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Making Moves: Mario Kart Makes Its Way Into Esports

Mario has long been considered one of the most iconic video game characters ever created. However, with the rise of professional gaming, most of the games that feature Nintendo’s iconic plumber have remained examples of a more casual and recreational gaming ethos; that is, until the recent breakthrough success of EndGameTV’s 2020 Mario Kart Wii World Cup.

Making Moves: Mario Kart Makes Its Way Into Esports
Image Courtesy of Nintendo

While there may not be clear and specific designations of what makes a video game worthy of “esport” status, thanks to the efforts of gamers from the independent competitive Mario Kart scene, Nintendo’s popular go-kart style racing game seems destined to earn such consideration. Erik “Eirik” Jácome and Aiden “Calvin” McCaig, for example, first met through the Mario Kart scene before going on to start EndGameTV, the organizers behind August 8th’s 2020 Mario Kart Wii World Cup. The event would garner the attention of 14,000 viewers across two livestreams which, according to an article from The Washington Post, makes it “the most-viewed competitive Mario Kart event of all time.”

EndGameTV’s first event was the 2015 Mario Kart World Cup, which incorporated a system of five-on-five team battles—or “clan wars”—competing across both Mario Kart Wii and Mario Kart 8 for the Wii U. Although the year before Nintendo had shut down their official online Wii servers—The Nintendo Wi-Fi Connection (NWC)—EndGameTV made use of Wiimmfi, a system of private servers that had been established as a replacement for the Nintendo network. “Clan Wars” and usage of Wiimmfi had long been par for the course within the competitive Mario Kart scene and by combining these elements with sharp graphics and professional commentary, EndGameTV landed the event a spot on Twitch’s front page, drawing in a record-setting 4,000-5,000 spectators.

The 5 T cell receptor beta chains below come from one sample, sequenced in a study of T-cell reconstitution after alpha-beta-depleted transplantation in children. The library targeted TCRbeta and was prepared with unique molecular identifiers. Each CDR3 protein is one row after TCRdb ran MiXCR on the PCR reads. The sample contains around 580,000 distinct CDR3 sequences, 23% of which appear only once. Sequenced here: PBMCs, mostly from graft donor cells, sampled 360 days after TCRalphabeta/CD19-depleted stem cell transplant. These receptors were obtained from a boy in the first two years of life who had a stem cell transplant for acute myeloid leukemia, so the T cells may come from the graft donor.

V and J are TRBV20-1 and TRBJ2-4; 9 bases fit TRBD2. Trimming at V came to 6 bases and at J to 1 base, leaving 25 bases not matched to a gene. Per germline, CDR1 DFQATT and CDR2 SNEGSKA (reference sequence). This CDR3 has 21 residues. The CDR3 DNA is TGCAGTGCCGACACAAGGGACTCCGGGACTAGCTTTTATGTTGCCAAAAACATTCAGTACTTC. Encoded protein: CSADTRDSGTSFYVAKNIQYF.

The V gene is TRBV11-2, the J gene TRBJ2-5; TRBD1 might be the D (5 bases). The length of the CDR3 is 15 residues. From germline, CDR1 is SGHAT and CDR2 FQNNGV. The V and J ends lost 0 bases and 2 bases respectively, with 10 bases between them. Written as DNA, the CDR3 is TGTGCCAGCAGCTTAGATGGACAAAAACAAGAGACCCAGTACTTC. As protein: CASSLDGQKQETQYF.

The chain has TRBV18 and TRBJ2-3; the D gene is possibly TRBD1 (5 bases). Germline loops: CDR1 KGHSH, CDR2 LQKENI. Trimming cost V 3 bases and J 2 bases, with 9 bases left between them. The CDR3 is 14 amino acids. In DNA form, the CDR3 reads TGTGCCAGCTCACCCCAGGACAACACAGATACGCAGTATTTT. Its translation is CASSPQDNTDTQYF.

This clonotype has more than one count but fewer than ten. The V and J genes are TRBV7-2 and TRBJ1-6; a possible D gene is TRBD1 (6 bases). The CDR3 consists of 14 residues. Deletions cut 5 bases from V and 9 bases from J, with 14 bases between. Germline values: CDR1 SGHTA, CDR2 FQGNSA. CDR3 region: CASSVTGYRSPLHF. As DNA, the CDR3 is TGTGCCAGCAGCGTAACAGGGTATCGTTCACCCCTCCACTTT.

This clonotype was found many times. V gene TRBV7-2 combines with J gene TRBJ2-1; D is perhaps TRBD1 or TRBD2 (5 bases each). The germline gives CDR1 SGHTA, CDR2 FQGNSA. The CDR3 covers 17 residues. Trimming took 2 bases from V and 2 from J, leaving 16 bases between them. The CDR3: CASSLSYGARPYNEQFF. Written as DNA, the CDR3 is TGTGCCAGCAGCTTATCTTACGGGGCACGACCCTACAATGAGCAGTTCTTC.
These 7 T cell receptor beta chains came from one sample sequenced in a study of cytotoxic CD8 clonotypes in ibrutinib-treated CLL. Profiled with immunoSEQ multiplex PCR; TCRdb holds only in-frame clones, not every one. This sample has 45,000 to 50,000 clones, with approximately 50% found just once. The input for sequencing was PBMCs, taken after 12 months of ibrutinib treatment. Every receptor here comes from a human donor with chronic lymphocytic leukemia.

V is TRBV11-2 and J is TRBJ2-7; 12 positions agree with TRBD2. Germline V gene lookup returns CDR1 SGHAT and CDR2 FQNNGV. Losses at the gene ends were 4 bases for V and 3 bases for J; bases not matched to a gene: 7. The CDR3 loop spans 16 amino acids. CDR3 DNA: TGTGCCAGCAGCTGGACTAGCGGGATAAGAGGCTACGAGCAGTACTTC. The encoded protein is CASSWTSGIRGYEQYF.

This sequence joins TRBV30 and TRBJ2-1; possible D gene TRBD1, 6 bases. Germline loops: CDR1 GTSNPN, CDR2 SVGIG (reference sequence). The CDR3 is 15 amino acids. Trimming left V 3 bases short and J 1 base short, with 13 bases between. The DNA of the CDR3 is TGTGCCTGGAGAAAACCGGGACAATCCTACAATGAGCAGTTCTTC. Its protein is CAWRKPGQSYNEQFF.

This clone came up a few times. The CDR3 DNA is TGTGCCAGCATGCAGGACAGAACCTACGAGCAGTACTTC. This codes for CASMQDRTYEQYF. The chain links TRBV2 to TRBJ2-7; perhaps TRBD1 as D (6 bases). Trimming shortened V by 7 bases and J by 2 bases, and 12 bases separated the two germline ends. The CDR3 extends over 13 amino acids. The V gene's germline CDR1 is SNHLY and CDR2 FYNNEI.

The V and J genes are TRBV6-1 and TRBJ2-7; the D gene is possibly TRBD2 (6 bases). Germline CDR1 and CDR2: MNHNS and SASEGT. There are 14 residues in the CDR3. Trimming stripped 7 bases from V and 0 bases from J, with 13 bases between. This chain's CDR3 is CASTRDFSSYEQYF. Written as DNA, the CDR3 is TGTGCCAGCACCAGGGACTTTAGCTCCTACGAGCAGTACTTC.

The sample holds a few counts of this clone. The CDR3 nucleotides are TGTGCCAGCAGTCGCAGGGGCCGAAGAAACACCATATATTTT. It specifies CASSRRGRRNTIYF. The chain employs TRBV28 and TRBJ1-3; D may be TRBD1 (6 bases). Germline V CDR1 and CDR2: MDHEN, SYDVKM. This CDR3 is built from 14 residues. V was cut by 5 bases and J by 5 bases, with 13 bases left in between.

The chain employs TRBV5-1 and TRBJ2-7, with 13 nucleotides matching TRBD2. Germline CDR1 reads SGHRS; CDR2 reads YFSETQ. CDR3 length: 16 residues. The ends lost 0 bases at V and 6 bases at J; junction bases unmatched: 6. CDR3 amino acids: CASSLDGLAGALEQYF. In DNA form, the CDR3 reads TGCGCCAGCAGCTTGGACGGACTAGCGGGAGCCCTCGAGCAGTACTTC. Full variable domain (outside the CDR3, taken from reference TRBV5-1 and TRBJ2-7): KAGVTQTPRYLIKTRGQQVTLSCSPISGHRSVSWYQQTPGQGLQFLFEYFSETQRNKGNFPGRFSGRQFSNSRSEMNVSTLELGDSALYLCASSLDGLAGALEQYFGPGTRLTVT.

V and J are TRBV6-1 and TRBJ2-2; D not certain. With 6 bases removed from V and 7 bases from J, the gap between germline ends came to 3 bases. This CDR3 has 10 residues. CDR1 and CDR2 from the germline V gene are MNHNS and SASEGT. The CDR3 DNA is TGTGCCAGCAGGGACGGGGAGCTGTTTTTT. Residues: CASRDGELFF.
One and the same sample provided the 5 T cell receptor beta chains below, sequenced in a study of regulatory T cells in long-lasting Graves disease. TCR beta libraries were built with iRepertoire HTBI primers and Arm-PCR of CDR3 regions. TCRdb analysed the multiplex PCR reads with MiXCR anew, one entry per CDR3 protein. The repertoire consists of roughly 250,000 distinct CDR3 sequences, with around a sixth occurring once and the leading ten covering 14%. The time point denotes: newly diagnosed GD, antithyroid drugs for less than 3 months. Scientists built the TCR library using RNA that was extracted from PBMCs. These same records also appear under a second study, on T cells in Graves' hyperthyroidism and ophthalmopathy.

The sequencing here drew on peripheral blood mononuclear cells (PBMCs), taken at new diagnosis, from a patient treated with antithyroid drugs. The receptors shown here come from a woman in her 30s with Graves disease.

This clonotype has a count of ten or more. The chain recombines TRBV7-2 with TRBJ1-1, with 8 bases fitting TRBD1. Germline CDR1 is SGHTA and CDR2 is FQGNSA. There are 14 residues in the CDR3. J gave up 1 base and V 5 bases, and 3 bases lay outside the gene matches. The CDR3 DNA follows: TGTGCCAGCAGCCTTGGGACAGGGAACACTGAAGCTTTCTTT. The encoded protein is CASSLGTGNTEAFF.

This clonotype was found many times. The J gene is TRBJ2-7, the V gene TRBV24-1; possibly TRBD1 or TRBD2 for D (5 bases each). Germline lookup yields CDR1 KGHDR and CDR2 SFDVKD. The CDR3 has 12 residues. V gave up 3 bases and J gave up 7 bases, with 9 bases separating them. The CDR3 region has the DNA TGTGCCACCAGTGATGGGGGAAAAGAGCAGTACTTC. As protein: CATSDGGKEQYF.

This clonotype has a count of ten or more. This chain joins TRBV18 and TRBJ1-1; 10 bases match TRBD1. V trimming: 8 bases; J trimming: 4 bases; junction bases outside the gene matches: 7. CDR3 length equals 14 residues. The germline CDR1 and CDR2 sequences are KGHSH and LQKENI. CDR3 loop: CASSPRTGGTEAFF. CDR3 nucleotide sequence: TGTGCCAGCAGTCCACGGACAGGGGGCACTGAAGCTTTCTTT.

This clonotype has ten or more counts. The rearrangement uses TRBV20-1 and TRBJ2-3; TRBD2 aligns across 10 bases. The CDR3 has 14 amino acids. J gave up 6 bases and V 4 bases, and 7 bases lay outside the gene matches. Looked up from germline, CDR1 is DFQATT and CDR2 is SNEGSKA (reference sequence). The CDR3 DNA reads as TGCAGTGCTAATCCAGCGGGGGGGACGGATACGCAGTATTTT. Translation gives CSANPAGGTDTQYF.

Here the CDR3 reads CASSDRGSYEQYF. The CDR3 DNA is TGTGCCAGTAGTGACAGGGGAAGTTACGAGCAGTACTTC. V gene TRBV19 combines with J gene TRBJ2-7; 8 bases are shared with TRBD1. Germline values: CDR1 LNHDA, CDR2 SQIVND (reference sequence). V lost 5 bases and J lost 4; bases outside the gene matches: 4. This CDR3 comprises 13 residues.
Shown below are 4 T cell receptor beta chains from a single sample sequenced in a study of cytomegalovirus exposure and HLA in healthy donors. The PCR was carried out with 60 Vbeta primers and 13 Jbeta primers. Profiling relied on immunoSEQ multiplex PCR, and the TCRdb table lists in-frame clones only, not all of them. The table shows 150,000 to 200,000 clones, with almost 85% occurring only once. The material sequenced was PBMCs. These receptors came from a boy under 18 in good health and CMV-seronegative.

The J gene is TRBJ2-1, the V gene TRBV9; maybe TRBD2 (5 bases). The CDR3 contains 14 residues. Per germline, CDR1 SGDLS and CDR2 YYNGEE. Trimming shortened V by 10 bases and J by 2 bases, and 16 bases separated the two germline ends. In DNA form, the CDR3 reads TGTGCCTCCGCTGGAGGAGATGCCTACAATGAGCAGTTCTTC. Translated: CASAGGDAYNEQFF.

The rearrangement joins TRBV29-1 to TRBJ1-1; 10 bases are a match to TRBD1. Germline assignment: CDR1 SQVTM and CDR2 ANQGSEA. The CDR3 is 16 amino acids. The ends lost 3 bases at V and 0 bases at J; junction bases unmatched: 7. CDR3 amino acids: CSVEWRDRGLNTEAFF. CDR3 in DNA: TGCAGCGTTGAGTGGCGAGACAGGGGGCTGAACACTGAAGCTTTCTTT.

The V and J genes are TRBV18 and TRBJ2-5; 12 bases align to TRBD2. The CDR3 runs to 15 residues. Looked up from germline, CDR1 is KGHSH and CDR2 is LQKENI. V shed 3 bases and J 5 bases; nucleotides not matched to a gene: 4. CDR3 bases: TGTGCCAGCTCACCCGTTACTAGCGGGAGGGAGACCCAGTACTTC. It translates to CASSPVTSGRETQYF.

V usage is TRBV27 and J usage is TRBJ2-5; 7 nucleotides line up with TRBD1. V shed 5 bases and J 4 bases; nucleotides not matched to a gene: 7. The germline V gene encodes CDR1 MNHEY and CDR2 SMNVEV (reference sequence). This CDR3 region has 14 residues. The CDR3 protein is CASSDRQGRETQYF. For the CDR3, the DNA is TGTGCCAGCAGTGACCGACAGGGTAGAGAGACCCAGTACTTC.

In the five years since then, EndGameTV focused their attention on Splatoon and Super Smash Bros. and the esports industry continued to flourish. Yet, Mario Kart remained on Jácome and McCaig’s minds, even if the game hadn’t yet made the leap into the esports arena. After attending a 2019 Mario Kart LAN in New York, the duo began to re-establish connections within the Mario Kart scene.

Image Courtesy MarioKartBoards

These connections, along with the experience the duo had accumulated since their 2015 endeavor as well as a collaboration with McCaig’s roommate, popular Twitch personality Ludwig Ahgren, set EndGameTV up for success when it came to 2020’s World Cup. Sure enough, Ahgren’s restream hit a peak of 12,000 spectators, introducing competitive Mario Kart to his over 500,000 followers and 26,000 subscribers.

Although competitive Mario Kart lacks some of the features typical of other pro esports, such as in-game cameras and changeable skins/jerseys to differentiate between competitors, the competitive Mario Kart scene has proven itself adept at problem solving. Just as the development of Wiimmfi has allowed gamers to continue to race, modders within the community have continued to work towards enhancing the competitive experience. For instance, Custom Track Grand Prix Revolution, a group consisting of developers devoted to providing the sort of game modification that has become a key part of competitive Mario Kart Wii, has been in touch with EndGameTV to address areas of concern.

As of right now, the efforts of EndGameTV and the passion of the competitive Mario Kart scene have seemed to pay off. Given the success of the 2020 World Cup and the attention it drew from the wider esports community, it’s only a matter of time before Mario Kart is as equally regarded by pro gaming as it is by the die-hard racers who’ve been taking it seriously all along.

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